Posted on October 26, 2016 by Bryan Zarpentine
One of the unfortunate bi-products of the Cleveland Indians reaching the World Series is that it has brought negative attention to the team with regard to their logo, Chief Wahoo, who many have deemed offensive to Native Americans. There’s little that Major League Baseball can do about the issue in the middle of the World Series, although MLB commissioner Rob Manfred has said that after the season he plans to sit down and discuss the issue with team owner Larry Dolan.
The issue is not with the name of the team, which distinguishes the situation with the Indians from that of the Washington Redskins, who have been criticized for having both an offensive name and logo. However, the caricature of Chief Wahoo has drawn the ire of Native American groups, including those who were outside Progressive Field protesting during Game 1 of the World Series Tuesday night.
While appearing on ESPN’s Mike & Mike Tuesday morning, Manfred was asked about the controversy surrounding Cleveland’s logo. “I understand that particular logo is offensive to some people, and I understand why,” Manfred said. “On the other side of the coin, you have a lot of fans that have history and are invested in the symbols of the Indians. I think that after the World Series, at an appropriate point in time, Mr. Dolan and I have agreed we’ll have a conversation about what should happen with that particular logo going forward.”
A MLB spokesperson has since confirmed that both sides have agreed to discuss the matter during the offseason. Two years ago, the Indians made their block-C logo their primary logo. However, players voted prior to the postseason to wear their second alternate dark blue Wahoo uniforms for the duration of the playoffs. Cleveland’s home jerseys also feature Chief Wahoo, and so the logo has been visible on Cleveland’s jerseys during their run to the World Series.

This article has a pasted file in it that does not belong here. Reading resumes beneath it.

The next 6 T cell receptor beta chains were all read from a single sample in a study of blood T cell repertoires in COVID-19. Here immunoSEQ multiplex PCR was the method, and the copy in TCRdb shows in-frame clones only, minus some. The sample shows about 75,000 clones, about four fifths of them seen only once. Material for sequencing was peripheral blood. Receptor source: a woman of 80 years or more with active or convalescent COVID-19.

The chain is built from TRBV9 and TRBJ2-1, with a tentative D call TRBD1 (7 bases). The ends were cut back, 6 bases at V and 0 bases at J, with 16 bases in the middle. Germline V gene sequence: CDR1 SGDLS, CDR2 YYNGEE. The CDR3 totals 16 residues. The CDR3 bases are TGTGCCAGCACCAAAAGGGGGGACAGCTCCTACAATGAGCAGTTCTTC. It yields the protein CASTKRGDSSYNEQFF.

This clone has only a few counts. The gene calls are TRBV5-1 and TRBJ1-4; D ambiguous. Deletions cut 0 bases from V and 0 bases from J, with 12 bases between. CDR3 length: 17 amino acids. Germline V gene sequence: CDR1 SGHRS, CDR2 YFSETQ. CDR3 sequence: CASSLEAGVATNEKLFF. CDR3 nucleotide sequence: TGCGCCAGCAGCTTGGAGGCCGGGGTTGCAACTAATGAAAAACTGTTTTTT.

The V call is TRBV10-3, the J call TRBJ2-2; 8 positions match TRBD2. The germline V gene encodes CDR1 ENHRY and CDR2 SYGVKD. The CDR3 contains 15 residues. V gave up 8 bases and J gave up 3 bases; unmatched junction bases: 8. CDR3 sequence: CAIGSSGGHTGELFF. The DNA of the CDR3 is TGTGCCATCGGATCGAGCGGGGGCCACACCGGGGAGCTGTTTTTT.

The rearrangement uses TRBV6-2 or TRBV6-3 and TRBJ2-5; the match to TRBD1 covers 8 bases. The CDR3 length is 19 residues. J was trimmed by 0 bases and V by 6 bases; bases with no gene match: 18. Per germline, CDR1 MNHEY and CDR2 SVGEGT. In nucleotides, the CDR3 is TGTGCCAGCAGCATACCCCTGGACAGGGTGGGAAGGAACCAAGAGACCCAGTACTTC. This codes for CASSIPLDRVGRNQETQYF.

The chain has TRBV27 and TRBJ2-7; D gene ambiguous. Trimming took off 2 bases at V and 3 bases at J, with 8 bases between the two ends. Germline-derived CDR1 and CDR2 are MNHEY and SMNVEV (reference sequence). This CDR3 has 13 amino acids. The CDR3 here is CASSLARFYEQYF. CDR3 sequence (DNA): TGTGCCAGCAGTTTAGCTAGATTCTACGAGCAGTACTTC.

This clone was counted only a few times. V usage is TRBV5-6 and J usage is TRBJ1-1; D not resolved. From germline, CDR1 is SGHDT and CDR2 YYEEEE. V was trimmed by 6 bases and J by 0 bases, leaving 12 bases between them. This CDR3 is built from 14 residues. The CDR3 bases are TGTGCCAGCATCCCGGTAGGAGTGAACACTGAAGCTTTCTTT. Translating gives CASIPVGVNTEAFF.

The Chief Wahoo image created a stir earlier this postseason when an indigenous protester in Canada filed an injunction to prevent the Indians from using the logo while playing in Toronto during the ALCS. That injunction was denied, but it did force MLB to issue a statement to acknowledge the issue.
“Major League Baseball appreciates the concerns of those that find the name and logo of the Cleveland Indians to be offensive,” the statement read. “We would welcome a thoughtful and inclusive dialogue to address these concerns outside the context of litigation. Given the demands for completing the League Championship Series in a timely manner, MLB will defend Cleveland’s right to use their name that has been in existence for more than 100 years.”
However, that statement and the promise to discuss it during the offseason has not stopped Native American groups from protesting at the World Series, as they wish to bring awareness to the issue and force the team to do away with its Chief Wahoo logo once and for all. It seems likely that those protesting at Game 1 will continue to do so throughout the World Series, as those who oppose the logo are quite adamant in their stance.
At this point, there’s little that Manfred and MLB can do about the logo in the middle of the World Series. The promise that the issue will be discussed this winter should be seen as a small step in the right direction for protesters. Of course, there’s no guarantee that anything will come from those talks. We’ll just have to wait and see what Manfred, Dolan, and others come up with this offseason to address Cleveland’s controversial logo.